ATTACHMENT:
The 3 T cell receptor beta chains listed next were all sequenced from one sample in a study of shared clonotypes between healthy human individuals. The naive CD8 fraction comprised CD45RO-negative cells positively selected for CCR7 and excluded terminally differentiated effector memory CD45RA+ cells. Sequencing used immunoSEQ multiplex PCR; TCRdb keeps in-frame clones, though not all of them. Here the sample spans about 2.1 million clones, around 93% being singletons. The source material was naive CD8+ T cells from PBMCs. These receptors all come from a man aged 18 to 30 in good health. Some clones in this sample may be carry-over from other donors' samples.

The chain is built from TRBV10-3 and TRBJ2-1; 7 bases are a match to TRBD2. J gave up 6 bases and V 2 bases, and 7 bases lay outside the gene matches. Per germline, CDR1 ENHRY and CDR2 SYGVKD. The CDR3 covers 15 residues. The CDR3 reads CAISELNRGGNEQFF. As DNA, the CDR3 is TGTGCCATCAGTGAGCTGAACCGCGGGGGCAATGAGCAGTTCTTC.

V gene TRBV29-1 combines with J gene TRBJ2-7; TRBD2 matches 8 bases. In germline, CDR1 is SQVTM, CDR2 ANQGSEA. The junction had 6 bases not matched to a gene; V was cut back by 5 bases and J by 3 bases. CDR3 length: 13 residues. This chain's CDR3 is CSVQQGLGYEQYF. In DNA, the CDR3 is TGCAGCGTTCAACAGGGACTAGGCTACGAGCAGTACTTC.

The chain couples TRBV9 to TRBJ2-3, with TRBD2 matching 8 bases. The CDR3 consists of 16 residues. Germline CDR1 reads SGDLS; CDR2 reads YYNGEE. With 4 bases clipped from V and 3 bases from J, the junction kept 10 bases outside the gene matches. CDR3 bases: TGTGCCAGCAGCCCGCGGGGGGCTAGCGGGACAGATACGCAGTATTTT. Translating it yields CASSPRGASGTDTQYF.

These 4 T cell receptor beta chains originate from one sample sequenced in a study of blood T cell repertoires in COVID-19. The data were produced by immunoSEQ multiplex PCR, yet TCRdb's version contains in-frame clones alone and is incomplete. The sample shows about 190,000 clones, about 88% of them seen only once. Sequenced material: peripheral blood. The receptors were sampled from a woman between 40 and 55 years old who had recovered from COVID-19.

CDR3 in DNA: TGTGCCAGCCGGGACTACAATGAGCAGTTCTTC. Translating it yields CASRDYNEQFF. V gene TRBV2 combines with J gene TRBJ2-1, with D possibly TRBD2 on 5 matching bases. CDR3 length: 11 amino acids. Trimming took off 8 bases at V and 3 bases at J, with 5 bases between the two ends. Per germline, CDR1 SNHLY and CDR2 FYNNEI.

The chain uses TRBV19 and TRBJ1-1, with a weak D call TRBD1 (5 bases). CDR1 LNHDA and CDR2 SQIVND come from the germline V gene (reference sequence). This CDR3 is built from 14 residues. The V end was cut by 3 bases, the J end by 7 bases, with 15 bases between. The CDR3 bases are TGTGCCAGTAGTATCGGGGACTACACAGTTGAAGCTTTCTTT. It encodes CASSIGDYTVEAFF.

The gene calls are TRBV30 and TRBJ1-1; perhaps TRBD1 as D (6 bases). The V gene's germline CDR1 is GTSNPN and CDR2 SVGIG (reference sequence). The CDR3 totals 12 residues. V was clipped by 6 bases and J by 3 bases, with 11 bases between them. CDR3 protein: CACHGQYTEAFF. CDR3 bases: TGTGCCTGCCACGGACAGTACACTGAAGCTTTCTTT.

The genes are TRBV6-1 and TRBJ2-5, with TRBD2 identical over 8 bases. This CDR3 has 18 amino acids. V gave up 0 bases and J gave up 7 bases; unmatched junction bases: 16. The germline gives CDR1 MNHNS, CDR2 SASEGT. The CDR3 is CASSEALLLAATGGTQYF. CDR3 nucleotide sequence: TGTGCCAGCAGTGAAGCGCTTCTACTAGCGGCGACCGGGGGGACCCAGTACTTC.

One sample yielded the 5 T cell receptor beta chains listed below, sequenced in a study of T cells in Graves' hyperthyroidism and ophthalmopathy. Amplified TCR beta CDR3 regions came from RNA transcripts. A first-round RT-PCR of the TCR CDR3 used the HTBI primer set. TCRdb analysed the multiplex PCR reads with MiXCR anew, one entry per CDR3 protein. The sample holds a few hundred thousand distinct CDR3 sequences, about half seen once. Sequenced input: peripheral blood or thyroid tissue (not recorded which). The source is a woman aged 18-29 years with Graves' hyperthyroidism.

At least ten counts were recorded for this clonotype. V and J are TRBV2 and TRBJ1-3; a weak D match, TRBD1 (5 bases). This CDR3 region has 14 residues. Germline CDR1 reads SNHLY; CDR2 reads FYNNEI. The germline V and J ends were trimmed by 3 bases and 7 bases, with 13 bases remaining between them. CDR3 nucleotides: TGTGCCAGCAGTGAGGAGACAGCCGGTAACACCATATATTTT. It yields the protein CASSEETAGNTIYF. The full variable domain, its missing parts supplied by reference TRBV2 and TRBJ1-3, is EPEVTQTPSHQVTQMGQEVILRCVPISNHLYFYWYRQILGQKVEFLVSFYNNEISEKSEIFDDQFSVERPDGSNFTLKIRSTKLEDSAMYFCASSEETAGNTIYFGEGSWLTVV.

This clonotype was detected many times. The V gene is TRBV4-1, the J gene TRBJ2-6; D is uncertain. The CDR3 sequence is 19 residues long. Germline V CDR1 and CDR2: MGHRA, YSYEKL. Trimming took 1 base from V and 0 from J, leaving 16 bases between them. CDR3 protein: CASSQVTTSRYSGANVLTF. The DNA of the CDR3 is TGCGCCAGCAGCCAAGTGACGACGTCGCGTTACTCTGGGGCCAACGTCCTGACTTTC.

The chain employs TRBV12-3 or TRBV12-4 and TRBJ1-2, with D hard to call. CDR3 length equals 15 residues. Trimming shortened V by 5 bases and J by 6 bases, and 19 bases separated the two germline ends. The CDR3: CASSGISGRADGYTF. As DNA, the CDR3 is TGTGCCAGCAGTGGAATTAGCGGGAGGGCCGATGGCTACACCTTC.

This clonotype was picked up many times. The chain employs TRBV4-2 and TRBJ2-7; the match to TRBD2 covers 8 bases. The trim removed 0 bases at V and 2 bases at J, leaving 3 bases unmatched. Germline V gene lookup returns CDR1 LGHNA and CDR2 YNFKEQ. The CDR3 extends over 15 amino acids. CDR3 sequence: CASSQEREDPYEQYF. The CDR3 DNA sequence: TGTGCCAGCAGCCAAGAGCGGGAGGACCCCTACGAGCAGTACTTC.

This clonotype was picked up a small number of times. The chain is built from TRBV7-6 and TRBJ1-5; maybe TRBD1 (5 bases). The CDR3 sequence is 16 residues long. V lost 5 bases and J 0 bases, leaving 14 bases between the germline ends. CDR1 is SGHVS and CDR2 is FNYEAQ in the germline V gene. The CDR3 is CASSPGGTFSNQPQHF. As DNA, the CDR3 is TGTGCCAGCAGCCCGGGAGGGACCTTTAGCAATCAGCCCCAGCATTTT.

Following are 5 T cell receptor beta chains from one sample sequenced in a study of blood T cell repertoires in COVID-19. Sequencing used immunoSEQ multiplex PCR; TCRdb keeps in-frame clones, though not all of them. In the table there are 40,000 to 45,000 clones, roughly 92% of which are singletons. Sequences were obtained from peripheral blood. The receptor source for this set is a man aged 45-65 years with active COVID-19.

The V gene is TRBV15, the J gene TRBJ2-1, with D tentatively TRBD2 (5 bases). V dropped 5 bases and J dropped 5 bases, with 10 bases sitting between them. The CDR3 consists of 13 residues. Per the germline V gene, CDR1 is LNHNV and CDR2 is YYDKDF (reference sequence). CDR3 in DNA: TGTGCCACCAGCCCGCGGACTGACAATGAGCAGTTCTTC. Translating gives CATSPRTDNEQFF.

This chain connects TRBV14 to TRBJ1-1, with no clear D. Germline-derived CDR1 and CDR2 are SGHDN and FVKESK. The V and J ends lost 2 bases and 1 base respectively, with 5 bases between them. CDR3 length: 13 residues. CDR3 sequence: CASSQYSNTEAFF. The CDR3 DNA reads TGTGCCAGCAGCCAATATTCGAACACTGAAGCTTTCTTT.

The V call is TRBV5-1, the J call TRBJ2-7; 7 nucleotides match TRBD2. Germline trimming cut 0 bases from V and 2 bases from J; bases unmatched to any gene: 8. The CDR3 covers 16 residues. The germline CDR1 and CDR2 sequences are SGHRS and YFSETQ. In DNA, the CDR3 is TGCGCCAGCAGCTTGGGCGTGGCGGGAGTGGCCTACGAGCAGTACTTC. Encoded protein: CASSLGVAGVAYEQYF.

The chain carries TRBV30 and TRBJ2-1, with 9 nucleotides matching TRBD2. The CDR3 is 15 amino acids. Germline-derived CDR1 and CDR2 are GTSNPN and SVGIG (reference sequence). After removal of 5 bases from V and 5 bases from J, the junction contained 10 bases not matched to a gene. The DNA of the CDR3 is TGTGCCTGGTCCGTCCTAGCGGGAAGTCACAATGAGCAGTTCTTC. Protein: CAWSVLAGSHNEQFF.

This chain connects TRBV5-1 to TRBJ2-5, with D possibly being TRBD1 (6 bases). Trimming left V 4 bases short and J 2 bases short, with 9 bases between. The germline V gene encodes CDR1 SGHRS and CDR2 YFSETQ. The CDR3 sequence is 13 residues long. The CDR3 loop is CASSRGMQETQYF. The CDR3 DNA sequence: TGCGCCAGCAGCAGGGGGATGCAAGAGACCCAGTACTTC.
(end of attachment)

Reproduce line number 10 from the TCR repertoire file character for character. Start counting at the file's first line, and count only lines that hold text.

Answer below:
One sample yielded the 5 T cell receptor beta chains listed below, sequenced in a study of T cells in Graves' hyperthyroidism and ophthalmopathy. Amplified TCR beta CDR3 regions came from RNA transcripts. A first-round RT-PCR of the TCR CDR3 used the HTBI primer set. TCRdb analysed the multiplex PCR reads with MiXCR anew, one entry per CDR3 protein. The sample holds a few hundred thousand distinct CDR3 sequences, about half seen once. Sequenced input: peripheral blood or thyroid tissue (not recorded which). The source is a woman aged 18-29 years with Graves' hyperthyroidism.